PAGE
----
Gender Stereotyping Christmas Adverts

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It’s that time of year again, after a long anticipated wait for the release of this year’s John Lewis and Waitrose Christmas advert, ‘Excitable Edgar’, has finally hit our screens. This funny and heartwarming story for tales an adorable dragon Edgar, who just wants to celebrate Christmas. However, Edgar’s over excitement leads him to be excluded from the village (Barr, 2019). Fear not! His best friend who is compassionate, empathetic and caring, oh! And of course a girl, happening to be wearing a dress, nonetheless it is blue, manages to save him and make Christmas perfect after all. This is just one example of gender stereotyping, albeit not the worst in our favorite Christmas adverts. Gender stereotyping is “A generalized view or preconception about attributes or characteristics, or the roles that are ought to be possessed, or performed by women and men” (OHCR, 2019, p.1). Gender stereotyping has brought about gender inequality and is involved in contributing to a number of issues such as pay disparity, sexual violence, suicide in men etc (ASA, 2017).

Ultimately, this essay is going to argue that gender stereotyping has a wide range of negative implications and is detrimental to society as it results in gender inequality and gender bias. It will do this by outlining what gender stereotyping is, its prevalence in Christmas adverts and will discuss a few of the many implications it has in the world that are proposed to be the result of gender stereotyping in advertising. Before beginning, this essay will predominately refer to the terminology ‘women’ and ‘men’, this does not reflect the belief that gender is binary however most research conducted in this area is limited to these two genders.

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Gender Stereotypes and Their Effects

Gender stereotypes reflect pervasive expectations regarding men and women’s traits, behaviours and roles (Rudman, Glick & Phelan, 2008). They are harmful if they constrain the capacity to develop personal abilities, pursue professional and educational opportunities and make choices about life (ASA, 2017; EIGE, 2019). They do not exist in seclusion, male and female stereotypes reinforce each other. If men are strong and aggressive then women are weak and passive (ASA, 2017). This is linked to social role theory, which creates a benchmark for how men and women are generally thought to behave (Eagly, 1987). Over the years, it is predominately women who have been subjected to the consequences of gender stereotyping, such as the underrepresentation of women as leaders, they account for less than five percent of chief executive positions (CEO’s) in the US, UK and Europe (Edgecliffe-Johnson, 2018). Men are also impacted, the stereotype of men being physically strong and stoic has led to certain expectations and behaviours that are linked to depression and suicide (Wyllie et al., 2012). These oversimplified stereotypes fail to acknowledge individual characteristics or those who do not conform to expectations of their biological sex. This has led to widespread discrimination and violence against e.g. transgender people, (an umbrella term that described people whose gender identity does not match their biological sex assigned at birth) particularly trans women or of color (Roberts, Ho, Rhodes & Gelam, 2017; Bradford, 2018). Gender stereotypes manifest themselves in a number of ways, parents, schools, employers, communities, etc., however one way in particular and of interest here is the media, namely advertising.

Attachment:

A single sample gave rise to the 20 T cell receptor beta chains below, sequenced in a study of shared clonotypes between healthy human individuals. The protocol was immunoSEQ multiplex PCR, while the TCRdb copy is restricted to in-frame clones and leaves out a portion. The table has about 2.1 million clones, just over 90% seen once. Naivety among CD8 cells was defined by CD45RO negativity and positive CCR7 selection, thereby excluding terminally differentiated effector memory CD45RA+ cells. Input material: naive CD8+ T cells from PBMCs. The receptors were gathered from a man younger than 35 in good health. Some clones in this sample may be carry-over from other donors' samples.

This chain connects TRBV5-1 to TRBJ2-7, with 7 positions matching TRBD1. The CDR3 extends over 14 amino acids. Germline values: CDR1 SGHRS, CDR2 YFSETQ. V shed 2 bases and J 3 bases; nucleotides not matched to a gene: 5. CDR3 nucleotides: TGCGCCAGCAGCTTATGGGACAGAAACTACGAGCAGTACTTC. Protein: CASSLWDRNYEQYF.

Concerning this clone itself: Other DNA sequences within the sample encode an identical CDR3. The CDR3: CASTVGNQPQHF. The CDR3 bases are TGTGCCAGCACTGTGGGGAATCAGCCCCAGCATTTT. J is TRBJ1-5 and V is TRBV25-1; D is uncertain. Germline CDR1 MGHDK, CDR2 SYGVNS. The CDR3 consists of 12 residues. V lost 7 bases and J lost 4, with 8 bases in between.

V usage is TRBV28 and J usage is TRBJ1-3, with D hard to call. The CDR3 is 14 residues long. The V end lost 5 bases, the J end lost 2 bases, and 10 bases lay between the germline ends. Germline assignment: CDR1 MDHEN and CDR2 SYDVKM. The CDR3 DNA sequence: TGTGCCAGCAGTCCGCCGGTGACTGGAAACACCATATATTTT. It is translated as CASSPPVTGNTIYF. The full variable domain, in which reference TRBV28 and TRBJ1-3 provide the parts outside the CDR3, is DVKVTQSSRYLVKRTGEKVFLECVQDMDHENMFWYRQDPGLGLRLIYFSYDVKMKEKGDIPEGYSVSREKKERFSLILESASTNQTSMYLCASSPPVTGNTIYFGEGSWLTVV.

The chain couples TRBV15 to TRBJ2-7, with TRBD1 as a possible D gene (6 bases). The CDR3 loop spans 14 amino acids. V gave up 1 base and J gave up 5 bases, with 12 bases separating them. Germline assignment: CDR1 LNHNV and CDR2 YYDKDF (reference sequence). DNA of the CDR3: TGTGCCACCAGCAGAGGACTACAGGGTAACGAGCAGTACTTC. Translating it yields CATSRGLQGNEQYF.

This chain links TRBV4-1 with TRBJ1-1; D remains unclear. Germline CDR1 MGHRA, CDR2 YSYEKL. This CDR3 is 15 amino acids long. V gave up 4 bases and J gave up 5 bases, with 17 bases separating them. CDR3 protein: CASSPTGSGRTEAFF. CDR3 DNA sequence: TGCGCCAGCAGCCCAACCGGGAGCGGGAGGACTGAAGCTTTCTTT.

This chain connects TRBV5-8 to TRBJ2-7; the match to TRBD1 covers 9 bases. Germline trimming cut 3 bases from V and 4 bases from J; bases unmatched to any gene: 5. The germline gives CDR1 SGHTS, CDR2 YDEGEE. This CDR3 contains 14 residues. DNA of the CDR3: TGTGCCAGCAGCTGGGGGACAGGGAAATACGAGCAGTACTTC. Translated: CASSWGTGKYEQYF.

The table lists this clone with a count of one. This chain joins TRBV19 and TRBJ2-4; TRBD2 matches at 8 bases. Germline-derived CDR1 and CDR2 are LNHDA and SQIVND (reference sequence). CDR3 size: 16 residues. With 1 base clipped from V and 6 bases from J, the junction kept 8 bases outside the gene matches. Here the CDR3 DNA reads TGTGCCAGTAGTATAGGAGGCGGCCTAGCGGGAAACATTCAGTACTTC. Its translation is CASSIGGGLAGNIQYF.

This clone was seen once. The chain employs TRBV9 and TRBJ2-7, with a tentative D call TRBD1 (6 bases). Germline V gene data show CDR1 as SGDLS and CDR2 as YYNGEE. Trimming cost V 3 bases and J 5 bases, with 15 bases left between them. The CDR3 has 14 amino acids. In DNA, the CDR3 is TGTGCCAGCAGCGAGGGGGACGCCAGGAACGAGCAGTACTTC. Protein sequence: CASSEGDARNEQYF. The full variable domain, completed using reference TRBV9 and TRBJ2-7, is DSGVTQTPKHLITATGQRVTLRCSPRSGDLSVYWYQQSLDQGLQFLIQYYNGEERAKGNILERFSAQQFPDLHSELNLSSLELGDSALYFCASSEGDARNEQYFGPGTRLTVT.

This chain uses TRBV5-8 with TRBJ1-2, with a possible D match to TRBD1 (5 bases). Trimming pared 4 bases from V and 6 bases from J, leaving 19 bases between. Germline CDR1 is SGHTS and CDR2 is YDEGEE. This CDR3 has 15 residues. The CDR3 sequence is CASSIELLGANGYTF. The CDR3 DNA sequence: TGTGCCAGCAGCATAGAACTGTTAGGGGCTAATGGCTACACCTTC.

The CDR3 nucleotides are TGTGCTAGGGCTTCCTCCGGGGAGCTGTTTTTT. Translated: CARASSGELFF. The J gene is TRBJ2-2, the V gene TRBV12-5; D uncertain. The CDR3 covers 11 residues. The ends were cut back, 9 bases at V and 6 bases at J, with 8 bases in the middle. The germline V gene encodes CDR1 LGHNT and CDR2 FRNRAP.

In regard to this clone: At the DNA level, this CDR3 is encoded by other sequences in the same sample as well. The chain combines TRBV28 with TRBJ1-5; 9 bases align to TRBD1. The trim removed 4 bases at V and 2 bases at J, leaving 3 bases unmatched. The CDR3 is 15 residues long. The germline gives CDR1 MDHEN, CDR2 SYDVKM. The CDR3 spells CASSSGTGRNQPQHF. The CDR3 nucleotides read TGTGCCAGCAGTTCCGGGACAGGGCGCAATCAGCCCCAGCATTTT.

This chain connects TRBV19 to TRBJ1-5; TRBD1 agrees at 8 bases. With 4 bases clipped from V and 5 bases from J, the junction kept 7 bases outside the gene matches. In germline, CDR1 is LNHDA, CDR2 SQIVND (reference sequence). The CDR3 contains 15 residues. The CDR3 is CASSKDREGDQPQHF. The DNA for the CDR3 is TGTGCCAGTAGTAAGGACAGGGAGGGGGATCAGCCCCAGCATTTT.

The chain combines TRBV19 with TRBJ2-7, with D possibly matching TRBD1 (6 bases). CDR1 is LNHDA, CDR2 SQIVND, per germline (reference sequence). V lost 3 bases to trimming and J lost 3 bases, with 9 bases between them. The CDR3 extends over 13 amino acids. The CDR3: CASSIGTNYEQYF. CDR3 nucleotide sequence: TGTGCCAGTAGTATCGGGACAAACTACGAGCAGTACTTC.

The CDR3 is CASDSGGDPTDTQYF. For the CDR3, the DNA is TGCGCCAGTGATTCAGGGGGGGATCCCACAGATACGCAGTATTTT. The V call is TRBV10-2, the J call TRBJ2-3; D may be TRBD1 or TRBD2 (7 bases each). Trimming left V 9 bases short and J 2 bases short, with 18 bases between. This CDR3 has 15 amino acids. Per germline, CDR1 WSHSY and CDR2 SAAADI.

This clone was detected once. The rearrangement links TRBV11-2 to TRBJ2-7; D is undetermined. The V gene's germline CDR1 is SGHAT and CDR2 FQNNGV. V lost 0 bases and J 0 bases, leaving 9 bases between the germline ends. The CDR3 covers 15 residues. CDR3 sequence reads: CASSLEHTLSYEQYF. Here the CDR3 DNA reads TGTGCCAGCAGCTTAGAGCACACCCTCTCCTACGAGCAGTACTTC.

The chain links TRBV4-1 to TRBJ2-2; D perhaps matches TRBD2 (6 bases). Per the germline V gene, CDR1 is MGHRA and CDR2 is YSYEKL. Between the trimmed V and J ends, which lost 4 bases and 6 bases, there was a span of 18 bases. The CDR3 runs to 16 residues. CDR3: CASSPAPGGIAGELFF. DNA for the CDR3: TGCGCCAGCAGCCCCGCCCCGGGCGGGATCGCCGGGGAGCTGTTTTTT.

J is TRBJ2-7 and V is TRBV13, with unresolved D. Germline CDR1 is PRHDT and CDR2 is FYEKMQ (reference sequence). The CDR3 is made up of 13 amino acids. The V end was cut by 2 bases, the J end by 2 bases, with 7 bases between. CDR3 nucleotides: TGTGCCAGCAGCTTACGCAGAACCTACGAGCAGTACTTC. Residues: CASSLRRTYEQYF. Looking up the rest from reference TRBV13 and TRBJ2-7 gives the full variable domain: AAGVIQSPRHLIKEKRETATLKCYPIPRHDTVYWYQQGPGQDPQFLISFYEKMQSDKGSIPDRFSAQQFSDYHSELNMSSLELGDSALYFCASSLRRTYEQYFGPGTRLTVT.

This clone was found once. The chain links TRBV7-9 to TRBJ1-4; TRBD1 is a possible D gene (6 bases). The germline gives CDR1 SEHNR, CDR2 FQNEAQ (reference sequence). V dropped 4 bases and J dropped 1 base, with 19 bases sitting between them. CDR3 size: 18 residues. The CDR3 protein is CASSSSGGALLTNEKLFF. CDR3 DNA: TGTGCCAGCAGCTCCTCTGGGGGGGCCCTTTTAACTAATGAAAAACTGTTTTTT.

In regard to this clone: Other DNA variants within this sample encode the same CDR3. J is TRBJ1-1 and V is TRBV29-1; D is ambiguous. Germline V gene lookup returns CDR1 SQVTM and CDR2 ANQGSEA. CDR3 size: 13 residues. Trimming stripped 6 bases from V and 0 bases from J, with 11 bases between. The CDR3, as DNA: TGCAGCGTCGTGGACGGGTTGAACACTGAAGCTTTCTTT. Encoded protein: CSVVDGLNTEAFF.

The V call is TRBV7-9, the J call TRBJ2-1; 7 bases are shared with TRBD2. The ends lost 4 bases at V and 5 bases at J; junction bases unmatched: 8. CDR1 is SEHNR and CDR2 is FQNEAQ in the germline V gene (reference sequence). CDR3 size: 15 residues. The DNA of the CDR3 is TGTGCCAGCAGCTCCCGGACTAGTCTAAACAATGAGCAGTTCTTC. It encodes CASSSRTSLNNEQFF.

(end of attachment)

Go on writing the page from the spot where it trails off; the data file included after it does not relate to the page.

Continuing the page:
Gender Stereotyping in Christmas Adverts

Escaping gender stereotyping in Christmas adverts is far to challenging to even comprehend, especially for women. As everything to do with the festive season, whether it is cooking, shopping, caring is associated with women (Glosswitch, 2018). If you like casual sexism, they you are in for a treat with the ASDA 2012 Christmas advert ‘behind every Christmas is a mum'. This festive adverts portrays a mother flooded with preparations like shopping, cooking, wrapping, making beds while the husband fades into the background (Sweeny, 2013). The advertising standards authority (ASA) received 620 complaints from both mum and dads complaining that this advert was sexist and that it reinforced outdated stereotypes that a women’s job is to do domestic work and men are too incompetent to help with Christmas (Nagesh, 2018).

In the Morrison’s advert we see the main character portrayed as an all- knowing boy, while the women do the food shopping and prepare the supper, perfectly reinforcing the view that a women’s place is in the home. However, the father does make an appearance at the supermarket to select the wine, as a woman could not be capable of making such a knowledgeable and decisive decision (Zawisza, 2016). The John Lewis Christmas advert, while appearing to tick the diversity box, portrays a warm adorable mother and children watching from the window inside their father heroically assemble their new trampoline (Zawisza, 2016). Boots ‘tis the season to be gorgeous’ represents how women are allowed to both pamper themselves while also doing the chores. In one scene, generously a woman is allowed to peel the Brussels sprouts while having a bath (Gloswitch, 2018). The Sainsbury’s ‘greatest gift’ is one of my personal favorites. It renders a touching story of an overworked father, whose only wish for Christmas is to find time to spend with his family (Zawisza, 2016). However, through a knowledgeable and inventive moment he solves the problem in a technological way by cloning himself. What could be better, everyone is happy, not only the wife and children at home but also his boss, of course a male, is also thrilled.